Today at the University of St. Thomas, faith and community leaders held a panel discussion to discuss the urgency of passing comprehensive immigration reform. Moreover, the target of the discussion was Congressman Ted Poe and other Texas delegation members.
Dr. Robert Ivany, President of the University of St. Thomas, spoke to our individual obligations as engaged citizens and the university’s obligation as a Catholic institution.
“Here in Houston, the lack of comprehensive immigration reform confronts us daily. We are honored to host this forum to address our duty as responsible citizens and as faithful Catholics who are committed to the fair and just treatment of our community.”
Scott Braddock, known for dynamic interviews with politicians and activists from across the political spectrum, moderated the discussion and urged the diverse set of panelists to describe the impact of America’s broken immigration system on Houston and the costs of Congress’ current inaction.
“A sensible immigration bill is vital for our city, state, and nation,” said Stan Marek, a leading figure in Houston’s business community and President and CEO of the Marek Family of Companies. “An estimated 2.1 million undocumented reside within our Texas borders and it’s time they were brought out of the shadows. Too many are working in low paying jobs and in a sense being held hostage because of their status. We need to demand now that our members in the House take seriously their obligation to pass a bill into the Conference Committee.”
Bringing to bear the teachings of their respective faith traditions, prominent pastors from diverse backgrounds echoed the call for comprehensive immigration reform and demanded an end to the exploitation of aspiring Americans.
“Every day, Houston pastors encounter children and young adults whose families have been torn apart by America’s failed immigration system,” said Senior Pastor Tim Moore of Walk Worthy Baptist Church. “We will not be silent while these anti-family policies wreak havoc in our communities. We urge Rep. Poe and fellow members of Texas’ Congressional delegation to examine the tenets of their faith and give us a vote on comprehensive immigration reform with an earned pathway to citizenship.”
Seeing firsthand the impact of Houston’s broken immigration system on local families and parishioners, Pastor Diane McGehee , Director of the Center for Missional Excellence at Texas Annual Conference of the United Methodist Church, said “We need Congress to pass immigration reform right now that protects immigrant families and workers, and includes a path to citizenship. The system we have right now is broken, hopelessly complex, and devastates hard working immigrants who come here to build a better life for themselves and their families. Even I, a licensed attorney, can’t navigate it without help and great expense. We can and must do better. How we treat our fellow human beings as made in the image of God is central to our faith as Christians.”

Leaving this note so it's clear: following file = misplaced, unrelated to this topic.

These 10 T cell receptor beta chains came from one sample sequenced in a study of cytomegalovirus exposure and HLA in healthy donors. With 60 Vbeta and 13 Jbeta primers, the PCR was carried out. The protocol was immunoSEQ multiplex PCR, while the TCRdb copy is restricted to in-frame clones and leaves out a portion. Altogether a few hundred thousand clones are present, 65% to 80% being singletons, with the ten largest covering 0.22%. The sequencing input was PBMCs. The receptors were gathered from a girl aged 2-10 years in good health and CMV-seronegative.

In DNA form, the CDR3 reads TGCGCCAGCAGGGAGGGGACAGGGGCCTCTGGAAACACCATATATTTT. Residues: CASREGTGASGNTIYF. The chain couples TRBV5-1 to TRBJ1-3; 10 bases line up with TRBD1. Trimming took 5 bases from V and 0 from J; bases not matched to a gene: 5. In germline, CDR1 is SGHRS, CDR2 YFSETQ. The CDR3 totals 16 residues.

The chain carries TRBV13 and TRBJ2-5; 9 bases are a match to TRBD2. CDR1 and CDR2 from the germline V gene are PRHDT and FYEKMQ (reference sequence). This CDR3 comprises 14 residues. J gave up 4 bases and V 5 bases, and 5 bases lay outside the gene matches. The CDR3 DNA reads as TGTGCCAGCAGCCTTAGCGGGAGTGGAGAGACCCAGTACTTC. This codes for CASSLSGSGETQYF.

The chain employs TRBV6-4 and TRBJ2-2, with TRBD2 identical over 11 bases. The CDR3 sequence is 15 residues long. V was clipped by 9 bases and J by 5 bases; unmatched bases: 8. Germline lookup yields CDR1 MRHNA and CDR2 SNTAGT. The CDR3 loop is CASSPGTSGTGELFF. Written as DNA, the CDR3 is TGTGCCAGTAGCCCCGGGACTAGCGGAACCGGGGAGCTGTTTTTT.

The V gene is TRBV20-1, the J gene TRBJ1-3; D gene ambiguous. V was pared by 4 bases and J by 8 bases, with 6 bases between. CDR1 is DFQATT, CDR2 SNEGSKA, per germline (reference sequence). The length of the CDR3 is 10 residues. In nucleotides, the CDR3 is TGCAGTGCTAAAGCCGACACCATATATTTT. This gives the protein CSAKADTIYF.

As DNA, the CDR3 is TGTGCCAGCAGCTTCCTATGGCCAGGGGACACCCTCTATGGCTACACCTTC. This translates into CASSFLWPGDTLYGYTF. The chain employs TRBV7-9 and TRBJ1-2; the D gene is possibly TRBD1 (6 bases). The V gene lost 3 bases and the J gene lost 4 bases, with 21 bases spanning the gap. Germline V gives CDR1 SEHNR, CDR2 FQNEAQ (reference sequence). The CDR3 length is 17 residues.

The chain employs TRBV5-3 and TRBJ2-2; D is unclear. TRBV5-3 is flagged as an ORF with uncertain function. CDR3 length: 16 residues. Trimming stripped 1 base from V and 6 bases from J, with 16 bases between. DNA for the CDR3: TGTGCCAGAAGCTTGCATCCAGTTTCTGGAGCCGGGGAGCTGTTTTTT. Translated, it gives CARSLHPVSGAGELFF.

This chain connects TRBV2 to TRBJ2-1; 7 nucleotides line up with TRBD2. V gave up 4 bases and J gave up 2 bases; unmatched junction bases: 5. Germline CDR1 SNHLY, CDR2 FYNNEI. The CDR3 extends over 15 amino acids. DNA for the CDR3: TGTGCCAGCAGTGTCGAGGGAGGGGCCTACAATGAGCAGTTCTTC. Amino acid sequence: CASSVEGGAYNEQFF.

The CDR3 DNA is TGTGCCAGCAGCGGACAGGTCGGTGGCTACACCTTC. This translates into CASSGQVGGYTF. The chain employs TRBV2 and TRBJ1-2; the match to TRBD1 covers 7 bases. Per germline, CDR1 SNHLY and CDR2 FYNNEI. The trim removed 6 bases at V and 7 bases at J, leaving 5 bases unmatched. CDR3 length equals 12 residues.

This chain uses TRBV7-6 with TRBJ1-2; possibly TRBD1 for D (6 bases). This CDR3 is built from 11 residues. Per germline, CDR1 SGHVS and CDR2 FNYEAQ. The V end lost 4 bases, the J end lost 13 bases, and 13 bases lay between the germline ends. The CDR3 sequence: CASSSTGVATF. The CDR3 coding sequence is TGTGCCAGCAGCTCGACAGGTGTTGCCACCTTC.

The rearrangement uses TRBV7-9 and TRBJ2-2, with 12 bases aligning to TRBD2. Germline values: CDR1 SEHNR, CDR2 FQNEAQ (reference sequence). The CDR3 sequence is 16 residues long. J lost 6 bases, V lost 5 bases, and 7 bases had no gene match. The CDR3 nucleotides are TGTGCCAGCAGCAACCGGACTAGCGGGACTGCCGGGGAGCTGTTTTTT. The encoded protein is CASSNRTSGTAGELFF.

Bob Price, a well-known political commentator and blogger for TexasGOPVote, said “Immigration reform can no longer be ignored by our government. If we are to be a nation of laws, our laws must be just, and they must serve the needs of our people, our families and our communities. This is the right time for us to move forward on this issue and solve a problem that has been haunting us for many years.”
As the immigration reform movement continues to gain steam in Houston and across the United States, Members of Congress need to act now to reform our broken system. Eleven million aspiring American citizens must not be trapped in the shadows any longer, and immigrant families must be freed from the constant threat of being torn apart. The faith, business, labor and law enforcement communities stand united and will not rest until our neighbors, parishioners, customers, students, and friends are brought out of the shadows and given the opportunity to fully engage in America’s economy and democracy.
Given that Ted Poe has been under pressure from both sides of the issue after a FoxLatino.com article mentioned Poe had “softened” on the issue, perhaps even being open to supporting a path to citizenship, the Chron continued adding to the storyline with an article by Rob Paral.
A new analysis of immigration trends and demographic composition of U.S. House districts shows that many Republican congressional districts have emerging electorates that care deeply about immigration reform.
Many Republican representatives will see their constituency profiles evolve in the coming years. Asian and Latino youth and newly naturalized U.S. citizens will make up 34 percent of newly eligible voters in 55 Republican-held congressional districts.
Take for example Republican Rep. Ted Poe, of Texas’ 2nd Congressional District. The district, which includes parts of Houston and eastern and northern suburbs, is more than half white. But come time for the 2014 elections, nearly 51 percent of all the newly eligible voters in his district will be either recently naturalized immigrants or Asian or Latino youth who turned 18 before the election and will be eligible to cast a ballot.
The political realities of 2012 are hitting many Republicans in the face, as of late. While some on the “blue” side of things have been awaiting the demographic changes to come through to effect victories, Paral seems to think that once this occurs, the effects will not stop.
This is not a one-time event. The impact stretches across future election cycles and its influence grows over time.
Like I’ve stated, I’m not a fan of S.744 or the Border Militarization. Much of what is in the bill has been written to appease Republicans like Ted Poe and others who are beginning to see the realities of the future of Texas. Unfortunately, I’m thinking that the GOP is just too damn pig-headed to even support a bad bill like S.744 just for face-saving purposes.